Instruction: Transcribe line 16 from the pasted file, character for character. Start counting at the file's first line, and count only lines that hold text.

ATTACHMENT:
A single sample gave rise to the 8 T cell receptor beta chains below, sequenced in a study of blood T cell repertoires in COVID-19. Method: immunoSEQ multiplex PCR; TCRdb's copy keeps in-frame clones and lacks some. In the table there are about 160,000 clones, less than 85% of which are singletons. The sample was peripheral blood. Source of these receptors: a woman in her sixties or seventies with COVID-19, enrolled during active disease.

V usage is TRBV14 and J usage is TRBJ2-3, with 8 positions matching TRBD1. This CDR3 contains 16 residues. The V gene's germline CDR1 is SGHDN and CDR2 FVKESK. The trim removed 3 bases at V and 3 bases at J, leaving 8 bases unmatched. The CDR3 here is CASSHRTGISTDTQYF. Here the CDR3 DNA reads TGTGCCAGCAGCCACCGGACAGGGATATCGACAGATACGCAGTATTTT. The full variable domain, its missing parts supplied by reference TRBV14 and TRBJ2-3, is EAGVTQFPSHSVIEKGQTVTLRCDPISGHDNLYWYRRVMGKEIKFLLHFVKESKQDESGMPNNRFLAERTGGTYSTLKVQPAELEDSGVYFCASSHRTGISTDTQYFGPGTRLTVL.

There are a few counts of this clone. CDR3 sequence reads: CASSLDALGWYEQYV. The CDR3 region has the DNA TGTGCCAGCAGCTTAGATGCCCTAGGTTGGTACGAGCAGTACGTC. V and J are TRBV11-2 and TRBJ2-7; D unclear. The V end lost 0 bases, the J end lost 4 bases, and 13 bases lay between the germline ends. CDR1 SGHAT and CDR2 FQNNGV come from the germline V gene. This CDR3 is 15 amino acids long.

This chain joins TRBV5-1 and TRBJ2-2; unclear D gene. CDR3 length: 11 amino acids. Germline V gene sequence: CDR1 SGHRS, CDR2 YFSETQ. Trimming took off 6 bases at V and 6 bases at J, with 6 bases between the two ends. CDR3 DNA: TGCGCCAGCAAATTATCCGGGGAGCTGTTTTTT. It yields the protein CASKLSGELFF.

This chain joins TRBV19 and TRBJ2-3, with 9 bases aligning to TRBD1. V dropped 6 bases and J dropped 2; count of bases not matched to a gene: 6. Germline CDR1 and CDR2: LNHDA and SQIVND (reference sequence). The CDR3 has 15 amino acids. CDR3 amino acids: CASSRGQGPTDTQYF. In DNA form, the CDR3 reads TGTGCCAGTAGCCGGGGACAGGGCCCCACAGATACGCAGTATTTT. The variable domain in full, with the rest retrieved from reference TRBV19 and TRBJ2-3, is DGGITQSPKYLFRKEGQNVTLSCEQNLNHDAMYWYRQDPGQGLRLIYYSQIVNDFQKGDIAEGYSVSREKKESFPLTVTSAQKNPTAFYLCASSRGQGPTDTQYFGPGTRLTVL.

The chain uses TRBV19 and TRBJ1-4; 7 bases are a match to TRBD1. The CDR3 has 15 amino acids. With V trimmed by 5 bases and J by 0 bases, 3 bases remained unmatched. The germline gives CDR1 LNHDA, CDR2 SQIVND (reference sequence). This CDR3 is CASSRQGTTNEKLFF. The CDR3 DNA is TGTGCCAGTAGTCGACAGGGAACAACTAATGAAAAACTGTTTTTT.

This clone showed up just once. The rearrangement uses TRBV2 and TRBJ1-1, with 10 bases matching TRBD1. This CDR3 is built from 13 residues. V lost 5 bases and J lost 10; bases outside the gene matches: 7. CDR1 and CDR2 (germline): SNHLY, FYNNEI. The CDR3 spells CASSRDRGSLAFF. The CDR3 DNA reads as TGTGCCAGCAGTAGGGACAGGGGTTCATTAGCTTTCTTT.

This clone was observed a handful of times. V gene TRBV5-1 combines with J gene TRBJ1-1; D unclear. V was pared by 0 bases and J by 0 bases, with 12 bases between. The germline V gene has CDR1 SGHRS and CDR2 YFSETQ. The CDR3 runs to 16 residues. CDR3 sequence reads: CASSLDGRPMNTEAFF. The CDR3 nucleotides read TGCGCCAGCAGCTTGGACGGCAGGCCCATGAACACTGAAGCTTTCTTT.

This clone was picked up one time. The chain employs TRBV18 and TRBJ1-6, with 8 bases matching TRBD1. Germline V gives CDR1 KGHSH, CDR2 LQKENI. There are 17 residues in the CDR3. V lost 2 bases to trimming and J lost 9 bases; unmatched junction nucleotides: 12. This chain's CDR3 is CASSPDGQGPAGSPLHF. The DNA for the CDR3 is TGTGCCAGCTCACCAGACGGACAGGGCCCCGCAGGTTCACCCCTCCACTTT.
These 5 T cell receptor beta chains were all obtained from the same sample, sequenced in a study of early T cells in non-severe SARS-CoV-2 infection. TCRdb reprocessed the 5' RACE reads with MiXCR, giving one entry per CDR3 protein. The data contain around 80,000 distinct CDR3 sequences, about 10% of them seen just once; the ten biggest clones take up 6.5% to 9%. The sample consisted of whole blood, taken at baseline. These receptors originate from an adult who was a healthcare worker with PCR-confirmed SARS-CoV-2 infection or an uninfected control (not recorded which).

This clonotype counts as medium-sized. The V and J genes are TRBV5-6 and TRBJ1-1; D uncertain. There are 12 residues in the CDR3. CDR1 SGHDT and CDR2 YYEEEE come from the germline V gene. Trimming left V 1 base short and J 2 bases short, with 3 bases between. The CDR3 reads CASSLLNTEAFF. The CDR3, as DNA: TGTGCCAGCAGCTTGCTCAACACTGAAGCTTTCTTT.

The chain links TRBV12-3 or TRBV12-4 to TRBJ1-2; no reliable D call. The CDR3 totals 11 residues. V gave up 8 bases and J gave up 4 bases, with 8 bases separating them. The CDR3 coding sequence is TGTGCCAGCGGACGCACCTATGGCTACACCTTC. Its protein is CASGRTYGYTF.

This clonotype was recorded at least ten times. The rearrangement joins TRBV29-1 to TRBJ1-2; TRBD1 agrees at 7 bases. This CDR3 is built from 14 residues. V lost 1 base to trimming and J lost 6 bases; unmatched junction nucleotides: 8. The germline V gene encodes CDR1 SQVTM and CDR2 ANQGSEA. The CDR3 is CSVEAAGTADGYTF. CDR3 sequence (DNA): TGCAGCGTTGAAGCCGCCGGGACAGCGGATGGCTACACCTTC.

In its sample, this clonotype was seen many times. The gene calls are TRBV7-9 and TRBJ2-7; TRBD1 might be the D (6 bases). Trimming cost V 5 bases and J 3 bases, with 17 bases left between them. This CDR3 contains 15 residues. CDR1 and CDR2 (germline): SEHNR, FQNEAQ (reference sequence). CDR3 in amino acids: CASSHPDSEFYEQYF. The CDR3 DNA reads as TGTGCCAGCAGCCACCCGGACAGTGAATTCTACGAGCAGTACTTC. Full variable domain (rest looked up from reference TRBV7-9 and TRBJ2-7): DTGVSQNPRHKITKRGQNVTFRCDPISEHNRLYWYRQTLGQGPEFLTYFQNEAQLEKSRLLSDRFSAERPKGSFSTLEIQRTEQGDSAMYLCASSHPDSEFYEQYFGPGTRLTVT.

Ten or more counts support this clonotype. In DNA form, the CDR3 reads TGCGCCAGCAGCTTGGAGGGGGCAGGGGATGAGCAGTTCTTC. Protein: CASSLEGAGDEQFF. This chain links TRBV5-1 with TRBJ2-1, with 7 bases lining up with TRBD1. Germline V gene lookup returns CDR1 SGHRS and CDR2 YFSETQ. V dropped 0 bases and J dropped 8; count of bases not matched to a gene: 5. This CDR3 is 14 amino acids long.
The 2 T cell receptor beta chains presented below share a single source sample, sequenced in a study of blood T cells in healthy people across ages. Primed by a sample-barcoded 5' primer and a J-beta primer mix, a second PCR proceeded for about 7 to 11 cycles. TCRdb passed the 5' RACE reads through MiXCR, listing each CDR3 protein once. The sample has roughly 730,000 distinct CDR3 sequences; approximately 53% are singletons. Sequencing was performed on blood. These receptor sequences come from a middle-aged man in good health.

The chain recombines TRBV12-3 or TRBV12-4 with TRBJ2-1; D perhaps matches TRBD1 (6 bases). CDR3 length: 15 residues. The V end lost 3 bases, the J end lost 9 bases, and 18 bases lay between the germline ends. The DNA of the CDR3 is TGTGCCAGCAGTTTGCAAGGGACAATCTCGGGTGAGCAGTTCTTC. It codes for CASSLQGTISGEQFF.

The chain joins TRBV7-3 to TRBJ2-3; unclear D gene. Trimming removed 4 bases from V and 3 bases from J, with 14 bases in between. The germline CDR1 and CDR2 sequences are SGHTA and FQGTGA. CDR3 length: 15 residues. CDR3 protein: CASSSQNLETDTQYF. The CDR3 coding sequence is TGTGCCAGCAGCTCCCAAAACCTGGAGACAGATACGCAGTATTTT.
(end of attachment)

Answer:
The 2 T cell receptor beta chains presented below share a single source sample, sequenced in a study of blood T cells in healthy people across ages. Primed by a sample-barcoded 5' primer and a J-beta primer mix, a second PCR proceeded for about 7 to 11 cycles. TCRdb passed the 5' RACE reads through MiXCR, listing each CDR3 protein once. The sample has roughly 730,000 distinct CDR3 sequences; approximately 53% are singletons. Sequencing was performed on blood. These receptor sequences come from a middle-aged man in good health.